<%= link_to "New post", new_post_path, class: "rounded-lg py-3 px-5 bg-blue-600 text-white block font-medium" %>
  </div>

  <div id="posts" class="min-w-full">
    <%= turbo_frame_tag "posts", src: posts_path(format: :turbo_stream), loading: :lazy %>
  </div>

  <% if @posts.next_page %>
    <%= turbo_frame_tag "load_more", src: posts_path(page: @posts.next_page, format: :turbo_stream), loading: :lazy %>
  <% end %>
</div>

<div class="fixed bottom-0 rounded-tl right-0 h-12 bg-gray-50/50 backdrop-blur-sm w-full text-lg font-medium py-2 text-gray-900 text-center border-t border-l border-gray-200/80 w-56">
  <p>🚀 Current page: <span id="current_page"><%= @posts.current_page %></span></p>
</div>

Using the turbo_frame_tag we can source a defined path in the Rails app to load lazily. This just works which is impressive in itself.

Real-time infinite pagination

I passed an explicit format to the path helpers (i.e. posts_path(format: :turbo_stream) ).

Doing this instructs the rails app to return index.turbo_stream.erb view logic instead of the default index.html.erb file using the advertised “HTML over the wire” approach.

Create a new file called index.turbo_stream.erb in your app/views/posts folder. Inside the index.turbo_stream.erb file, I added the following:

<%= turbo_stream.append "posts" do %>
  <%= render partial: "posts/post", collection: @posts %>
<% end %>

<% if @posts.next_page %>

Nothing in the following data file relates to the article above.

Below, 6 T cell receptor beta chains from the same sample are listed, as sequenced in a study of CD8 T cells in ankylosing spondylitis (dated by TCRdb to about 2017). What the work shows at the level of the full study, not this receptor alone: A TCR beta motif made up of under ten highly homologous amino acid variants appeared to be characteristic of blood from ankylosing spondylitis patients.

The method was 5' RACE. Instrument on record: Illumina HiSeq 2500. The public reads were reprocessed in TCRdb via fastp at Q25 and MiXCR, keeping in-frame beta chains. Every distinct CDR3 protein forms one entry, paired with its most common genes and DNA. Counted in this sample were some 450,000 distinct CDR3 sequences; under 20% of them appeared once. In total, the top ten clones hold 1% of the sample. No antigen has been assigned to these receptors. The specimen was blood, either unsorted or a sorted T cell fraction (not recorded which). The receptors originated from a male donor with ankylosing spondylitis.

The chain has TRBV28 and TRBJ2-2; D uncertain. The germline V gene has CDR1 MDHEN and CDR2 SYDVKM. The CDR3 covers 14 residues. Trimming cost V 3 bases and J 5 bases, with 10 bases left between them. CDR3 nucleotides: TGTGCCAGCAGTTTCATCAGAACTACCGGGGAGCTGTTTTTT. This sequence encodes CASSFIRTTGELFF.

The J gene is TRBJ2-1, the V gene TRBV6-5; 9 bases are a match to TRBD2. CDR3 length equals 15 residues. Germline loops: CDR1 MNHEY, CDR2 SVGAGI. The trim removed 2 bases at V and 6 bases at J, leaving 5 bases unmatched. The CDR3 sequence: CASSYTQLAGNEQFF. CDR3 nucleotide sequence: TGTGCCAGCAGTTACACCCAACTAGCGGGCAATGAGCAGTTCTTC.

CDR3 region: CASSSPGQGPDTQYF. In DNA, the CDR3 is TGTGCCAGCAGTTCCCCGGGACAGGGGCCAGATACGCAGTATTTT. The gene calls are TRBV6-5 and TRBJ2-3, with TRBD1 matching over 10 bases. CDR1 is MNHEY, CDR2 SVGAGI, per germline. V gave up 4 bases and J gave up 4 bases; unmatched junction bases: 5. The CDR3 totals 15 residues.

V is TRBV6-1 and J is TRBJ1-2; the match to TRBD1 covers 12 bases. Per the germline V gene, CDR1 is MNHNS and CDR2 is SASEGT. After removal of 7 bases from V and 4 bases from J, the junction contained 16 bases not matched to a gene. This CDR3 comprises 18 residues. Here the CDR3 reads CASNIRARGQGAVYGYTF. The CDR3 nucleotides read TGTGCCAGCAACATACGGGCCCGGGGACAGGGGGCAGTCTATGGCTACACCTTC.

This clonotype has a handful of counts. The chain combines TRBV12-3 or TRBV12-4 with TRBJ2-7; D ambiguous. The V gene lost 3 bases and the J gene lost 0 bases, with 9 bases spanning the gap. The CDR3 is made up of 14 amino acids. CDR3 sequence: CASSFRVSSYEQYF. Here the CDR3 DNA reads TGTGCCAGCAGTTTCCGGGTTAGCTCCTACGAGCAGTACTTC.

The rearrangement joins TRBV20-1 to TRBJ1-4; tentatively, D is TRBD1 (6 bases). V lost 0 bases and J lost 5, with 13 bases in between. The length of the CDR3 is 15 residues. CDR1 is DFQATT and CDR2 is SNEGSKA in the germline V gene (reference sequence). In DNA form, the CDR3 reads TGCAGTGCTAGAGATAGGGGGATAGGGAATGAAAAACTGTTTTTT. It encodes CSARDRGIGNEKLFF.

<%= turbo_stream.replace "load_more" do %>
    <%= turbo_frame_tag "load_more", src: posts_path(page: @posts.next_page, format: :turbo_stream), loading: :lazy %>
  <% end %>
<% end %>

<%= turbo_stream.update "current_page", @posts.current_page %>

Using will_paginate, we can conditionally check for a next_page based on the parameters set in the controller.

If a new page is present, I display the turbo_frame_tag “load_more” in the index.html.erb and index.turbo_stream.erb views.

This dynamically loads via the paths passed to the src argument on the turbo_frame_tag.

Notice all formats are loaded as :turbo_stream. This continues happening recursively until no pages are left as you scroll.

To make each post more resemble a blog post, I updated the markup and styling slightly inside _post.html.erb.

<article id="<%= dom_id post %>" class="py-6">

  <h1 class="text-2xl font-semibold tracking-tight"><%= post.title %></h1>

  <p class="my-5 text-lg text-gray-700">
    <%= post.content %>
  </p>

  <% if action_name != "show" %>
    <%= link_to "Show this post", post, class: "rounded-lg py-3 px-5 bg-gray-100 inline-block font-medium" %>
    <%= link_to "Edit this post", edit_post_path(post), class: "rounded-lg py-3 ml-2 px-5 bg-gray-100 inline-block font-medium" %>
    <hr class="mt-6">
  <% end %>
</article>

Done!

And with that, we have infinite scroll using Ruby on Rails and Turbo 8. No additional JavaScript/Stimulus.js is necessary. I think this is a game changer and I hope this tip helps you code your Rails app just a little bit faster.